The Urumqi fire took a lot of lives and burned up the anger of the long-oppressed Chinese people.
Recently, the White paper Protests were launched all over the world, and a large number of people gathered at Liangmaqiao in Beijing on the evening of the 27th shouting slogans.
Yet a man was crying out, saying to beware of invasion by foreign forces. This statement was immediately countered by those beside him, questioning whether the man now has access to the Internet outside of China or can leave the country. The protesting people at the scene also said they were Chinese.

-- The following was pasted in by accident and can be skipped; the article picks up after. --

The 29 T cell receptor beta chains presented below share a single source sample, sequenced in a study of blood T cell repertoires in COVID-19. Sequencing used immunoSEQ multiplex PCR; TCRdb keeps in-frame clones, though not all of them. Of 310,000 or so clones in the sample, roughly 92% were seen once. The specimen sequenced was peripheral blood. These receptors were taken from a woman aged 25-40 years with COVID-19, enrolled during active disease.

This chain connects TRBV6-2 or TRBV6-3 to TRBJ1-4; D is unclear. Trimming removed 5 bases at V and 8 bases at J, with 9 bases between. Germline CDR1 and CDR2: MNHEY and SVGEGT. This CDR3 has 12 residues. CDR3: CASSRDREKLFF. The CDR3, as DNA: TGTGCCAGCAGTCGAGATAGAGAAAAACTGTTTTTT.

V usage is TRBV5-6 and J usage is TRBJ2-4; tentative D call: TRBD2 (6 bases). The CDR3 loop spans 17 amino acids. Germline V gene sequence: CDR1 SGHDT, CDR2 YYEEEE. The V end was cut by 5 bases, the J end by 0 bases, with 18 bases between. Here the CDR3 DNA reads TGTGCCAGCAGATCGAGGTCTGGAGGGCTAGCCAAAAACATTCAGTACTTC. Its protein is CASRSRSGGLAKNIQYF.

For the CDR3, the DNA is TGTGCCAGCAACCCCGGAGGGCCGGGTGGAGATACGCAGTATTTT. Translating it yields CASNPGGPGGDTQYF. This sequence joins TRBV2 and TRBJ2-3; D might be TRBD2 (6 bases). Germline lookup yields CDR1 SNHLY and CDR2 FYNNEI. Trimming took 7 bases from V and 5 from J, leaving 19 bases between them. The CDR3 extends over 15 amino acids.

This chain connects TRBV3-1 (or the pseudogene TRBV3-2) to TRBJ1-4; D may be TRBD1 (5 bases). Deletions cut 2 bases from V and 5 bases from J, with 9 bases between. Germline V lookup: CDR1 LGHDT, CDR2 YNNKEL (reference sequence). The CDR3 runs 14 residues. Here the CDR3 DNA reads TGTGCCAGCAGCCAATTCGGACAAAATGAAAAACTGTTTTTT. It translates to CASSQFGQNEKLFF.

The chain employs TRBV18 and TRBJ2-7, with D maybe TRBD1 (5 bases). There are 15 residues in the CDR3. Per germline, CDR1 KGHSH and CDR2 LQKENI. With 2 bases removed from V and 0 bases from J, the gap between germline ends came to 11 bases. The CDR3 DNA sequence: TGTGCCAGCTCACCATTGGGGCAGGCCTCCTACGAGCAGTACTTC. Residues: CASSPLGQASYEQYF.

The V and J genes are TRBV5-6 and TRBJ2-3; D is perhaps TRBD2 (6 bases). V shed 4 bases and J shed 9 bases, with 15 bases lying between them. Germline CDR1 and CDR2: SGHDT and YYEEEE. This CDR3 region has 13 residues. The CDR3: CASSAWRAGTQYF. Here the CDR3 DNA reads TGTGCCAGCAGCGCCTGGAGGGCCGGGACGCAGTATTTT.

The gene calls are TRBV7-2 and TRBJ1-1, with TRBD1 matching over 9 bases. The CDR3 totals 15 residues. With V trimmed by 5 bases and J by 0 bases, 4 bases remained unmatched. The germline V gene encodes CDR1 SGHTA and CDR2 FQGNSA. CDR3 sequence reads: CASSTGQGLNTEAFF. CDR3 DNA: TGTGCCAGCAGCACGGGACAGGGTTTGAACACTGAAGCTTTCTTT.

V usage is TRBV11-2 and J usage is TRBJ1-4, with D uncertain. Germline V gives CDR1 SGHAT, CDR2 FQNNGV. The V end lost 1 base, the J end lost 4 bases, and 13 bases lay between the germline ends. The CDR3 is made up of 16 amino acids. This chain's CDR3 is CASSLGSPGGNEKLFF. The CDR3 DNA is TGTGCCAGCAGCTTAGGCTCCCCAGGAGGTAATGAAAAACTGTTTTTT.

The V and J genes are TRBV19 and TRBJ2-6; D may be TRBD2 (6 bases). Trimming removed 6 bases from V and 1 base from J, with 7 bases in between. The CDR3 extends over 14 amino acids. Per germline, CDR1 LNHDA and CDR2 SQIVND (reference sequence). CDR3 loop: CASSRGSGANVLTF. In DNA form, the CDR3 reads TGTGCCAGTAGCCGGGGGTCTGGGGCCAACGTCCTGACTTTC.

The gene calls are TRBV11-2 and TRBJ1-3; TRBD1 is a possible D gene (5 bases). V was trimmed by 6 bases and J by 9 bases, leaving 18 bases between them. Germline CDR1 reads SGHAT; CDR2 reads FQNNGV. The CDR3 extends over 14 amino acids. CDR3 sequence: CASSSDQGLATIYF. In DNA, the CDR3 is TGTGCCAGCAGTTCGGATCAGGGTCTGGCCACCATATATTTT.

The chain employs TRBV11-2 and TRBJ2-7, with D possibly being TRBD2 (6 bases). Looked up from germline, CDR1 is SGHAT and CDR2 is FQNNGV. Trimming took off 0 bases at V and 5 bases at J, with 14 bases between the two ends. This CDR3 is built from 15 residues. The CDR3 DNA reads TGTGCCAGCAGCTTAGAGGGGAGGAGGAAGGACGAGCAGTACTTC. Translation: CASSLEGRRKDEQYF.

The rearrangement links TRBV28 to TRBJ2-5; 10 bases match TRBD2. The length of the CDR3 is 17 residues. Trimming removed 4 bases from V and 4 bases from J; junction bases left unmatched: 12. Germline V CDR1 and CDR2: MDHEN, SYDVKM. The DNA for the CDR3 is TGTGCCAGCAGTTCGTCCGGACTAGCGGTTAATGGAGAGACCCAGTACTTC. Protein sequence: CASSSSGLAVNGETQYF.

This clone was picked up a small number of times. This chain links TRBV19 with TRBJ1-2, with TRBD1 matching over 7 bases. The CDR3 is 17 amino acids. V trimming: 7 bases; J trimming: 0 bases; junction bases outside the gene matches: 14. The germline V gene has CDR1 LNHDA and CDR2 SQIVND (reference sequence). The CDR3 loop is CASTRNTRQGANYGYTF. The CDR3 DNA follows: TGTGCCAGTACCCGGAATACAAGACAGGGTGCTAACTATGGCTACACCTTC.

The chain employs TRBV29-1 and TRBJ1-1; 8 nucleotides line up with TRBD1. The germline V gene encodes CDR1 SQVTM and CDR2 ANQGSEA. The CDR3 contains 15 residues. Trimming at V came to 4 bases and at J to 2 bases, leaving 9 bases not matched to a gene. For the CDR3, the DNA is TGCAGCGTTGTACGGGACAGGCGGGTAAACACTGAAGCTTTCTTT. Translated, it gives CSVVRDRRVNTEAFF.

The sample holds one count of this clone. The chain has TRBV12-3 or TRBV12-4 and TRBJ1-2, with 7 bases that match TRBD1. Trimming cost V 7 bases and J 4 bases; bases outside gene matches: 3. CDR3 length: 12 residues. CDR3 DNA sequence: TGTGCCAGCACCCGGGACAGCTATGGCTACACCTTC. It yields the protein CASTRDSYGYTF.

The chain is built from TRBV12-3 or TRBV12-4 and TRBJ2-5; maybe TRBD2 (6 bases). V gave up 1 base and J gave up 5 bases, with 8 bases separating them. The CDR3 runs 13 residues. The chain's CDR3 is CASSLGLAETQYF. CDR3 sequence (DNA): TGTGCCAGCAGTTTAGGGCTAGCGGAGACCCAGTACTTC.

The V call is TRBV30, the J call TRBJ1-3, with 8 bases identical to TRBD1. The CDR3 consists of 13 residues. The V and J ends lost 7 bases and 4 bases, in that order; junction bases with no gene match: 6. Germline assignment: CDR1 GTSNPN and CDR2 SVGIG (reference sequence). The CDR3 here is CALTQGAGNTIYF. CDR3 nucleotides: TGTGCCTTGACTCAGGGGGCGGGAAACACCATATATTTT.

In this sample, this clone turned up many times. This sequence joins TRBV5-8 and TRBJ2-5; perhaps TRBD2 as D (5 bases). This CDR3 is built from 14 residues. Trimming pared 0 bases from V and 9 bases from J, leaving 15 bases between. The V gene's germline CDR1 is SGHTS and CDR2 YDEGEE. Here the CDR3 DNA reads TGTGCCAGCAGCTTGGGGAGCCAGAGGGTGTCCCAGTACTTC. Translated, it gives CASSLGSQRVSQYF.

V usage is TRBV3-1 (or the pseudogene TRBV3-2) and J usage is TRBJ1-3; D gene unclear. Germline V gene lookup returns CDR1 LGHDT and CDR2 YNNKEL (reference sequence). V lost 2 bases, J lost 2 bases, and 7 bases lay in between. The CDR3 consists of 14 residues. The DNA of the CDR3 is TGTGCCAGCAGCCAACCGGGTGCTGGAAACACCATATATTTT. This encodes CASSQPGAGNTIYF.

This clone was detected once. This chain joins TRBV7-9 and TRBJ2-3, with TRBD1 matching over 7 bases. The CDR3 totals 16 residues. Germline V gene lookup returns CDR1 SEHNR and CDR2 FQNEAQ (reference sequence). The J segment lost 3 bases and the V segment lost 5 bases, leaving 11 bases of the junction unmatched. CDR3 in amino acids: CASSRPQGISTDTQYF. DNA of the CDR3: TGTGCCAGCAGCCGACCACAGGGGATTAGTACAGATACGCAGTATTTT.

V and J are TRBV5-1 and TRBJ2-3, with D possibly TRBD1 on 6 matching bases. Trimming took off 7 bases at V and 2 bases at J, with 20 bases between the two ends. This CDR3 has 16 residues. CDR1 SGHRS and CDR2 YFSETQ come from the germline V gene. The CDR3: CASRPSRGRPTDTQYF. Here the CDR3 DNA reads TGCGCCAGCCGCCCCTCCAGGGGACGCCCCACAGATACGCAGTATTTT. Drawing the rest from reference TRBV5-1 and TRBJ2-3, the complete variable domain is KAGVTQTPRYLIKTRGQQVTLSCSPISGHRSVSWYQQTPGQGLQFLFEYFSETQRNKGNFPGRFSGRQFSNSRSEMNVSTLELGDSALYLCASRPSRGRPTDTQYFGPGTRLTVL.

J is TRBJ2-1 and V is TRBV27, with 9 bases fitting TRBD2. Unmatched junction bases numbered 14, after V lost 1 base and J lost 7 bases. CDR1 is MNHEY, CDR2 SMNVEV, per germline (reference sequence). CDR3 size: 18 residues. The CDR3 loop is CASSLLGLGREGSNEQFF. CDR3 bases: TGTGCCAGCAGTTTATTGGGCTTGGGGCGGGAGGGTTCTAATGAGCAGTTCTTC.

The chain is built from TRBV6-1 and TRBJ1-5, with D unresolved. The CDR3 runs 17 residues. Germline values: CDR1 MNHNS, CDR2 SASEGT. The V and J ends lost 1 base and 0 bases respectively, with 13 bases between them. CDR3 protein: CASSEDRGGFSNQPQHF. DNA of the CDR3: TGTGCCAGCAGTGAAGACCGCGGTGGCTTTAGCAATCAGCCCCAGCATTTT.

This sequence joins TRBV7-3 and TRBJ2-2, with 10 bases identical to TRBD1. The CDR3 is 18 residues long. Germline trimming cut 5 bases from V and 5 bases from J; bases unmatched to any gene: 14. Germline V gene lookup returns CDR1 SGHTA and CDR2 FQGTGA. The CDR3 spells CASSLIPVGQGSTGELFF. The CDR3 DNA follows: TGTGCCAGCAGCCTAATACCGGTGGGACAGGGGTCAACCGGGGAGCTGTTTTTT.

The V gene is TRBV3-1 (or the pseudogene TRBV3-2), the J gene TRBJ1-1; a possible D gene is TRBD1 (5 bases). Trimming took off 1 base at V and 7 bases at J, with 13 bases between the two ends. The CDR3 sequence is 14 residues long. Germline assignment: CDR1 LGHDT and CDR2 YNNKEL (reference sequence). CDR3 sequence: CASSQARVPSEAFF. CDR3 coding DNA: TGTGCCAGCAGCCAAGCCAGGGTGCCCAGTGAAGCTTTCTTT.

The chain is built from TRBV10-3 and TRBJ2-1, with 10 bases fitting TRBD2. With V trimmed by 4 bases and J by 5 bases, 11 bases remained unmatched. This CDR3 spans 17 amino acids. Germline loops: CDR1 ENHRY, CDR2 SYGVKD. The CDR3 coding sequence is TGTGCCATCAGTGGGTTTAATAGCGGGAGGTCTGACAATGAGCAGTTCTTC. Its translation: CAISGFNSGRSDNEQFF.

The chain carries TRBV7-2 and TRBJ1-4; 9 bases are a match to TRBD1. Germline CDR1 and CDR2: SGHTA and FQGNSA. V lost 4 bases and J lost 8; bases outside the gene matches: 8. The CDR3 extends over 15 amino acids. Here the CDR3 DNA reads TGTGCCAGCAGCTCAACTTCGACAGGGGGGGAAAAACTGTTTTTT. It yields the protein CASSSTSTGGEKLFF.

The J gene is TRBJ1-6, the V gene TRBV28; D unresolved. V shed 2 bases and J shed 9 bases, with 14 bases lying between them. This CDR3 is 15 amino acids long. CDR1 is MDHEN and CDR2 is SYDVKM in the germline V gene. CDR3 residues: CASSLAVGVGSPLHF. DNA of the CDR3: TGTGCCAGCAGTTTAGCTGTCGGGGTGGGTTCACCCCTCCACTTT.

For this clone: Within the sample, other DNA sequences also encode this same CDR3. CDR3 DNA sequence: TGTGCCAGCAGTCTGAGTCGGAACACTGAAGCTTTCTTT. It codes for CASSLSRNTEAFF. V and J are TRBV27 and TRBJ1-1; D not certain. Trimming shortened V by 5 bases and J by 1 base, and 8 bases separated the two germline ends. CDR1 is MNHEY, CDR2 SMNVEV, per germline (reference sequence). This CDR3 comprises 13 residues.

The man wearing glasses on the side asked rhetorically with high emotion whether the foreign forces meant Marx, Engels, Stalin, or Lenin. He went on to question whether the fire in Xinjiang and the Guizhou overturned bus were also operated by foreign forces?
Another man in a white coat shouted, “Do the foreign forces call us all?” The crowd responded together that they were not.
The man continued, we can’t even connect to the Internet abroad, nor leave the country, and we are even locked in our own country; there is no contact with the outside of the world, and there is no way for the foreign forces to communicate with us, we just want to have freedom.
The conversation between these two adds a lightness to the serious scene.